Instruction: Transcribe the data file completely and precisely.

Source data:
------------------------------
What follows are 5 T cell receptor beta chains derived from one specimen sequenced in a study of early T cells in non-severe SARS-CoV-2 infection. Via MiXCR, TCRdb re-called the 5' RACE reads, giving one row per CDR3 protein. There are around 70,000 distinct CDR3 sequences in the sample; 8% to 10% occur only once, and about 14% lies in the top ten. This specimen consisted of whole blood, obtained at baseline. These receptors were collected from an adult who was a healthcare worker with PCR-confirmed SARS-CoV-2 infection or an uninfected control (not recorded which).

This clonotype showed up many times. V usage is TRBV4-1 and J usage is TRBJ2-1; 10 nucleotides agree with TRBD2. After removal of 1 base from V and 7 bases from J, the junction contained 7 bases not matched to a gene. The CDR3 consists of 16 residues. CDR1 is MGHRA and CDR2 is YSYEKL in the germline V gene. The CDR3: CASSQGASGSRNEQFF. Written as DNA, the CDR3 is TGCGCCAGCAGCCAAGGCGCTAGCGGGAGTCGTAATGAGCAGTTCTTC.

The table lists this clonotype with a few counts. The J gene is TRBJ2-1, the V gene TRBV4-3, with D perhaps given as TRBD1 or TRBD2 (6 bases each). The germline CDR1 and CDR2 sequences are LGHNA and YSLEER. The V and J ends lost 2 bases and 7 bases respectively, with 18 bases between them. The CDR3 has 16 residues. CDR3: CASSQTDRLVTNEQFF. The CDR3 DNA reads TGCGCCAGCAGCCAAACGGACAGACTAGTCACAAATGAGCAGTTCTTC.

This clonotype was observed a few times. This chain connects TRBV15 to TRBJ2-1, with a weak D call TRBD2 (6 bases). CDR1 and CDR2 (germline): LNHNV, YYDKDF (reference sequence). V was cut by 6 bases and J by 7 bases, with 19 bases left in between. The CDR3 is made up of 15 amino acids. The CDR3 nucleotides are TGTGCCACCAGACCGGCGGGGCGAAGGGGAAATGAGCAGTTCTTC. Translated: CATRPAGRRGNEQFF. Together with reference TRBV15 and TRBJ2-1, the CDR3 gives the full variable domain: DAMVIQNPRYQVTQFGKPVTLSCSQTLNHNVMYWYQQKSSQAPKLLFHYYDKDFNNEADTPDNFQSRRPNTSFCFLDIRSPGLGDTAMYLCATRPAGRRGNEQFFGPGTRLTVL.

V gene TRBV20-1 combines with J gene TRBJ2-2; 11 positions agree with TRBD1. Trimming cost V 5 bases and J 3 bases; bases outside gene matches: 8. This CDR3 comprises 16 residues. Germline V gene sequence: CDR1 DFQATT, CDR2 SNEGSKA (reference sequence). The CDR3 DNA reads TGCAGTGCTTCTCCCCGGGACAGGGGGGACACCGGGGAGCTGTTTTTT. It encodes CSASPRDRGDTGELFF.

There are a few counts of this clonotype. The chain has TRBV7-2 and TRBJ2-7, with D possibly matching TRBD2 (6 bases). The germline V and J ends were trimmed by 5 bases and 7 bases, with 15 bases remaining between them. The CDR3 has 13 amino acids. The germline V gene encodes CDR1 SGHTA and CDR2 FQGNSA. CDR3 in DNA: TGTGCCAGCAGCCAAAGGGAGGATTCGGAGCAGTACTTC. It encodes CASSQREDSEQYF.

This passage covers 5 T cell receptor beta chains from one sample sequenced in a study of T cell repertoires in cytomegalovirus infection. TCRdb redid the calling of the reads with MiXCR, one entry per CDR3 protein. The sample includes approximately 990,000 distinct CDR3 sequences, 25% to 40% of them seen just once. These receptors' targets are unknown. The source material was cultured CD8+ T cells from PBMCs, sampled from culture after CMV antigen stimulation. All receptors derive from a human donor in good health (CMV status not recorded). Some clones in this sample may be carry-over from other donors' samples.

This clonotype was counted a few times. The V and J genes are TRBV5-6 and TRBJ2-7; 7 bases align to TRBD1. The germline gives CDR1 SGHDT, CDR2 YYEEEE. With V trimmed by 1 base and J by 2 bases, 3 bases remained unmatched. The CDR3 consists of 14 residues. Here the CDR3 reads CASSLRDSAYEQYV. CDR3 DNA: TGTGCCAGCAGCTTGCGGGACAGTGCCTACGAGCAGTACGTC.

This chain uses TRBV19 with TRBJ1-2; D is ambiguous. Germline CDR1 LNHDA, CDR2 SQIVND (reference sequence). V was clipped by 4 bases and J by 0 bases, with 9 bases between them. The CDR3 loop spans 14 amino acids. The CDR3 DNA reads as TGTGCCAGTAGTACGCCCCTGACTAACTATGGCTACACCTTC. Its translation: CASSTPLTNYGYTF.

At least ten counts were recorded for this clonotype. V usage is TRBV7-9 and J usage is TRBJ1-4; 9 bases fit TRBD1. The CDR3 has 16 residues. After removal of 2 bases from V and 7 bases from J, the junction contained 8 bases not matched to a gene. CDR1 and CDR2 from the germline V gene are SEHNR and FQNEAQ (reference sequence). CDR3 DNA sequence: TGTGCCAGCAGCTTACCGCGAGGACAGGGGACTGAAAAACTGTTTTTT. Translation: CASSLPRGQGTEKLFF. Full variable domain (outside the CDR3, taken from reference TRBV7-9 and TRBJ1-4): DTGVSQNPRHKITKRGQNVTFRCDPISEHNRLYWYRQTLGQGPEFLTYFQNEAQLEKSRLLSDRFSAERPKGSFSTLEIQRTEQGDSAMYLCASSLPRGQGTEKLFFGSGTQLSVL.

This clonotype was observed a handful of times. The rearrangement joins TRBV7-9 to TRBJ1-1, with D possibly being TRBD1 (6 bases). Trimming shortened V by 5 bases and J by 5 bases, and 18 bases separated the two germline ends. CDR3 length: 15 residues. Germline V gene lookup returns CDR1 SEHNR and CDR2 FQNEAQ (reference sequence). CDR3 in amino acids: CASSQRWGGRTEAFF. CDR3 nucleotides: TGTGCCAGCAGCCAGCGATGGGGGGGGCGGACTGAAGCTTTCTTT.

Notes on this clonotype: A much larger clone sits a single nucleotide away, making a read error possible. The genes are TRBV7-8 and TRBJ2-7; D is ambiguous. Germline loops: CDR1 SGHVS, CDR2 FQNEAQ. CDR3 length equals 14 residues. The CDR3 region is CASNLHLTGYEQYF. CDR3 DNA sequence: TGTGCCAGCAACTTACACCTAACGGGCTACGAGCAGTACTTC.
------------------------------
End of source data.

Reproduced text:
What follows are 5 T cell receptor beta chains derived from one specimen sequenced in a study of early T cells in non-severe SARS-CoV-2 infection. Via MiXCR, TCRdb re-called the 5' RACE reads, giving one row per CDR3 protein. There are around 70,000 distinct CDR3 sequences in the sample; 8% to 10% occur only once, and about 14% lies in the top ten. This specimen consisted of whole blood, obtained at baseline. These receptors were collected from an adult who was a healthcare worker with PCR-confirmed SARS-CoV-2 infection or an uninfected control (not recorded which).

This clonotype showed up many times. V usage is TRBV4-1 and J usage is TRBJ2-1; 10 nucleotides agree with TRBD2. After removal of 1 base from V and 7 bases from J, the junction contained 7 bases not matched to a gene. The CDR3 consists of 16 residues. CDR1 is MGHRA and CDR2 is YSYEKL in the germline V gene. The CDR3: CASSQGASGSRNEQFF. Written as DNA, the CDR3 is TGCGCCAGCAGCCAAGGCGCTAGCGGGAGTCGTAATGAGCAGTTCTTC.

The table lists this clonotype with a few counts. The J gene is TRBJ2-1, the V gene TRBV4-3, with D perhaps given as TRBD1 or TRBD2 (6 bases each). The germline CDR1 and CDR2 sequences are LGHNA and YSLEER. The V and J ends lost 2 bases and 7 bases respectively, with 18 bases between them. The CDR3 has 16 residues. CDR3: CASSQTDRLVTNEQFF. The CDR3 DNA reads TGCGCCAGCAGCCAAACGGACAGACTAGTCACAAATGAGCAGTTCTTC.

This clonotype was observed a few times. This chain connects TRBV15 to TRBJ2-1, with a weak D call TRBD2 (6 bases). CDR1 and CDR2 (germline): LNHNV, YYDKDF (reference sequence). V was cut by 6 bases and J by 7 bases, with 19 bases left in between. The CDR3 is made up of 15 amino acids. The CDR3 nucleotides are TGTGCCACCAGACCGGCGGGGCGAAGGGGAAATGAGCAGTTCTTC. Translated: CATRPAGRRGNEQFF. Together with reference TRBV15 and TRBJ2-1, the CDR3 gives the full variable domain: DAMVIQNPRYQVTQFGKPVTLSCSQTLNHNVMYWYQQKSSQAPKLLFHYYDKDFNNEADTPDNFQSRRPNTSFCFLDIRSPGLGDTAMYLCATRPAGRRGNEQFFGPGTRLTVL.

V gene TRBV20-1 combines with J gene TRBJ2-2; 11 positions agree with TRBD1. Trimming cost V 5 bases and J 3 bases; bases outside gene matches: 8. This CDR3 comprises 16 residues. Germline V gene sequence: CDR1 DFQATT, CDR2 SNEGSKA (reference sequence). The CDR3 DNA reads TGCAGTGCTTCTCCCCGGGACAGGGGGGACACCGGGGAGCTGTTTTTT. It encodes CSASPRDRGDTGELFF.

There are a few counts of this clonotype. The chain has TRBV7-2 and TRBJ2-7, with D possibly matching TRBD2 (6 bases). The germline V and J ends were trimmed by 5 bases and 7 bases, with 15 bases remaining between them. The CDR3 has 13 amino acids. The germline V gene encodes CDR1 SGHTA and CDR2 FQGNSA. CDR3 in DNA: TGTGCCAGCAGCCAAAGGGAGGATTCGGAGCAGTACTTC. It encodes CASSQREDSEQYF.

This passage covers 5 T cell receptor beta chains from one sample sequenced in a study of T cell repertoires in cytomegalovirus infection. TCRdb redid the calling of the reads with MiXCR, one entry per CDR3 protein. The sample includes approximately 990,000 distinct CDR3 sequences, 25% to 40% of them seen just once. These receptors' targets are unknown. The source material was cultured CD8+ T cells from PBMCs, sampled from culture after CMV antigen stimulation. All receptors derive from a human donor in good health (CMV status not recorded). Some clones in this sample may be carry-over from other donors' samples.

This clonotype was counted a few times. The V and J genes are TRBV5-6 and TRBJ2-7; 7 bases align to TRBD1. The germline gives CDR1 SGHDT, CDR2 YYEEEE. With V trimmed by 1 base and J by 2 bases, 3 bases remained unmatched. The CDR3 consists of 14 residues. Here the CDR3 reads CASSLRDSAYEQYV. CDR3 DNA: TGTGCCAGCAGCTTGCGGGACAGTGCCTACGAGCAGTACGTC.

This chain uses TRBV19 with TRBJ1-2; D is ambiguous. Germline CDR1 LNHDA, CDR2 SQIVND (reference sequence). V was clipped by 4 bases and J by 0 bases, with 9 bases between them. The CDR3 loop spans 14 amino acids. The CDR3 DNA reads as TGTGCCAGTAGTACGCCCCTGACTAACTATGGCTACACCTTC. Its translation: CASSTPLTNYGYTF.

At least ten counts were recorded for this clonotype. V usage is TRBV7-9 and J usage is TRBJ1-4; 9 bases fit TRBD1. The CDR3 has 16 residues. After removal of 2 bases from V and 7 bases from J, the junction contained 8 bases not matched to a gene. CDR1 and CDR2 from the germline V gene are SEHNR and FQNEAQ (reference sequence). CDR3 DNA sequence: TGTGCCAGCAGCTTACCGCGAGGACAGGGGACTGAAAAACTGTTTTTT. Translation: CASSLPRGQGTEKLFF. Full variable domain (outside the CDR3, taken from reference TRBV7-9 and TRBJ1-4): DTGVSQNPRHKITKRGQNVTFRCDPISEHNRLYWYRQTLGQGPEFLTYFQNEAQLEKSRLLSDRFSAERPKGSFSTLEIQRTEQGDSAMYLCASSLPRGQGTEKLFFGSGTQLSVL.

This clonotype was observed a handful of times. The rearrangement joins TRBV7-9 to TRBJ1-1, with D possibly being TRBD1 (6 bases). Trimming shortened V by 5 bases and J by 5 bases, and 18 bases separated the two germline ends. CDR3 length: 15 residues. Germline V gene lookup returns CDR1 SEHNR and CDR2 FQNEAQ (reference sequence). CDR3 in amino acids: CASSQRWGGRTEAFF. CDR3 nucleotides: TGTGCCAGCAGCCAGCGATGGGGGGGGCGGACTGAAGCTTTCTTT.

Notes on this clonotype: A much larger clone sits a single nucleotide away, making a read error possible. The genes are TRBV7-8 and TRBJ2-7; D is ambiguous. Germline loops: CDR1 SGHVS, CDR2 FQNEAQ. CDR3 length equals 14 residues. The CDR3 region is CASNLHLTGYEQYF. CDR3 DNA sequence: TGTGCCAGCAACTTACACCTAACGGGCTACGAGCAGTACTTC.